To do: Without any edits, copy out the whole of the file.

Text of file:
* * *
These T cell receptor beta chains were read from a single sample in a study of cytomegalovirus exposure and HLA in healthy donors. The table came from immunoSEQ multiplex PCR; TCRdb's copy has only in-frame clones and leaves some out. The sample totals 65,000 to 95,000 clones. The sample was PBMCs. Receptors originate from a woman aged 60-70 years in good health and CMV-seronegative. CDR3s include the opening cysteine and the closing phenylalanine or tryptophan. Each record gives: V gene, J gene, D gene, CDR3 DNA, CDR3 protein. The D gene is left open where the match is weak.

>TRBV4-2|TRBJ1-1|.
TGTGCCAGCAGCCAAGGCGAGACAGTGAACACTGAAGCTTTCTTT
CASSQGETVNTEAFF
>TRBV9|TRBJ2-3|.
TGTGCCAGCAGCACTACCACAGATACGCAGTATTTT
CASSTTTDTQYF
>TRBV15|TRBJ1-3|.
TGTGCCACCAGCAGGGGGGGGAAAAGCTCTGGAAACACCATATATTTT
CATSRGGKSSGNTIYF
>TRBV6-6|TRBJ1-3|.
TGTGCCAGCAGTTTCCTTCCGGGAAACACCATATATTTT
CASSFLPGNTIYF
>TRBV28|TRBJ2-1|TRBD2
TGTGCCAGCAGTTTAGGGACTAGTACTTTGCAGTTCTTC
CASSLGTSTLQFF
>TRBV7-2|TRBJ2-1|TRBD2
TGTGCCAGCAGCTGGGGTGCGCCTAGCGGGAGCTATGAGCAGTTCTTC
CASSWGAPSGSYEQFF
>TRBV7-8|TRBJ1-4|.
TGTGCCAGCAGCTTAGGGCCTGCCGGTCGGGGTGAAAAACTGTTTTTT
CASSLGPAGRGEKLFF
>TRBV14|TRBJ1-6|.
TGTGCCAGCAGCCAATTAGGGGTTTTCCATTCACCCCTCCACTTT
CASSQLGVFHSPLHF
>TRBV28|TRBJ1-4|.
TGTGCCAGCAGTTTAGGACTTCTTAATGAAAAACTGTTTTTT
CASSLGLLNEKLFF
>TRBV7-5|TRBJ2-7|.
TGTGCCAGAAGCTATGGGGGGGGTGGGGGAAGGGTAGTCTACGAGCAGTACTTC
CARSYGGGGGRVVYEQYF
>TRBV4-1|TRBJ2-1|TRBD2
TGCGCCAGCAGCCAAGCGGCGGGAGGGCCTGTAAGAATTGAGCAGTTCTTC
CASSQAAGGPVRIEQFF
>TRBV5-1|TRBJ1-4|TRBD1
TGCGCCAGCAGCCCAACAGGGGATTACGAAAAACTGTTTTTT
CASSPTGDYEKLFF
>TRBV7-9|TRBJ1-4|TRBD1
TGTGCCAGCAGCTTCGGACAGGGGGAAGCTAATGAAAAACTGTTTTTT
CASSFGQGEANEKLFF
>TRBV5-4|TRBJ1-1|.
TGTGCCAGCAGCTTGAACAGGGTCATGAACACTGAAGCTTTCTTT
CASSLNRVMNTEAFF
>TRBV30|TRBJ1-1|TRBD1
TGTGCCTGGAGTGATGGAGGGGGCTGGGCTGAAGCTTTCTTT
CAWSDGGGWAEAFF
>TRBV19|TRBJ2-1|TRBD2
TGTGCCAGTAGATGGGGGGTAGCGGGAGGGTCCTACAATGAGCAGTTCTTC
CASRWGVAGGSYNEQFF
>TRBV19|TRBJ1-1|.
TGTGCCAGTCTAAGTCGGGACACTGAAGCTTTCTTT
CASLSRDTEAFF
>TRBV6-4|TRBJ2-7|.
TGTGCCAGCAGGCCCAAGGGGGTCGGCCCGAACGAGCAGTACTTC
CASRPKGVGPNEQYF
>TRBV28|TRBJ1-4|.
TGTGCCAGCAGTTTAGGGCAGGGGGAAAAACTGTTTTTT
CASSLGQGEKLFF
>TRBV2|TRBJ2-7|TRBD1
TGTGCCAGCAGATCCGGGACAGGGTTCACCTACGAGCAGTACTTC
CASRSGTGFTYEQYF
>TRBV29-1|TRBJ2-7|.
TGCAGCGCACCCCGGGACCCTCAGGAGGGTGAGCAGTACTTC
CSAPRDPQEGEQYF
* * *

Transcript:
These T cell receptor beta chains were read from a single sample in a study of cytomegalovirus exposure and HLA in healthy donors. The table came from immunoSEQ multiplex PCR; TCRdb's copy has only in-frame clones and leaves some out. The sample totals 65,000 to 95,000 clones. The sample was PBMCs. Receptors originate from a woman aged 60-70 years in good health and CMV-seronegative. CDR3s include the opening cysteine and the closing phenylalanine or tryptophan. Each record gives: V gene, J gene, D gene, CDR3 DNA, CDR3 protein. The D gene is left open where the match is weak.

>TRBV4-2|TRBJ1-1|.
TGTGCCAGCAGCCAAGGCGAGACAGTGAACACTGAAGCTTTCTTT
CASSQGETVNTEAFF
>TRBV9|TRBJ2-3|.
TGTGCCAGCAGCACTACCACAGATACGCAGTATTTT
CASSTTTDTQYF
>TRBV15|TRBJ1-3|.
TGTGCCACCAGCAGGGGGGGGAAAAGCTCTGGAAACACCATATATTTT
CATSRGGKSSGNTIYF
>TRBV6-6|TRBJ1-3|.
TGTGCCAGCAGTTTCCTTCCGGGAAACACCATATATTTT
CASSFLPGNTIYF
>TRBV28|TRBJ2-1|TRBD2
TGTGCCAGCAGTTTAGGGACTAGTACTTTGCAGTTCTTC
CASSLGTSTLQFF
>TRBV7-2|TRBJ2-1|TRBD2
TGTGCCAGCAGCTGGGGTGCGCCTAGCGGGAGCTATGAGCAGTTCTTC
CASSWGAPSGSYEQFF
>TRBV7-8|TRBJ1-4|.
TGTGCCAGCAGCTTAGGGCCTGCCGGTCGGGGTGAAAAACTGTTTTTT
CASSLGPAGRGEKLFF
>TRBV14|TRBJ1-6|.
TGTGCCAGCAGCCAATTAGGGGTTTTCCATTCACCCCTCCACTTT
CASSQLGVFHSPLHF
>TRBV28|TRBJ1-4|.
TGTGCCAGCAGTTTAGGACTTCTTAATGAAAAACTGTTTTTT
CASSLGLLNEKLFF
>TRBV7-5|TRBJ2-7|.
TGTGCCAGAAGCTATGGGGGGGGTGGGGGAAGGGTAGTCTACGAGCAGTACTTC
CARSYGGGGGRVVYEQYF
>TRBV4-1|TRBJ2-1|TRBD2
TGCGCCAGCAGCCAAGCGGCGGGAGGGCCTGTAAGAATTGAGCAGTTCTTC
CASSQAAGGPVRIEQFF
>TRBV5-1|TRBJ1-4|TRBD1
TGCGCCAGCAGCCCAACAGGGGATTACGAAAAACTGTTTTTT
CASSPTGDYEKLFF
>TRBV7-9|TRBJ1-4|TRBD1
TGTGCCAGCAGCTTCGGACAGGGGGAAGCTAATGAAAAACTGTTTTTT
CASSFGQGEANEKLFF
>TRBV5-4|TRBJ1-1|.
TGTGCCAGCAGCTTGAACAGGGTCATGAACACTGAAGCTTTCTTT
CASSLNRVMNTEAFF
>TRBV30|TRBJ1-1|TRBD1
TGTGCCTGGAGTGATGGAGGGGGCTGGGCTGAAGCTTTCTTT
CAWSDGGGWAEAFF
>TRBV19|TRBJ2-1|TRBD2
TGTGCCAGTAGATGGGGGGTAGCGGGAGGGTCCTACAATGAGCAGTTCTTC
CASRWGVAGGSYNEQFF
>TRBV19|TRBJ1-1|.
TGTGCCAGTCTAAGTCGGGACACTGAAGCTTTCTTT
CASLSRDTEAFF
>TRBV6-4|TRBJ2-7|.
TGTGCCAGCAGGCCCAAGGGGGTCGGCCCGAACGAGCAGTACTTC
CASRPKGVGPNEQYF
>TRBV28|TRBJ1-4|.
TGTGCCAGCAGTTTAGGGCAGGGGGAAAAACTGTTTTTT
CASSLGQGEKLFF
>TRBV2|TRBJ2-7|TRBD1
TGTGCCAGCAGATCCGGGACAGGGTTCACCTACGAGCAGTACTTC
CASRSGTGFTYEQYF
>TRBV29-1|TRBJ2-7|.
TGCAGCGCACCCCGGGACCCTCAGGAGGGTGAGCAGTACTTC
CSAPRDPQEGEQYF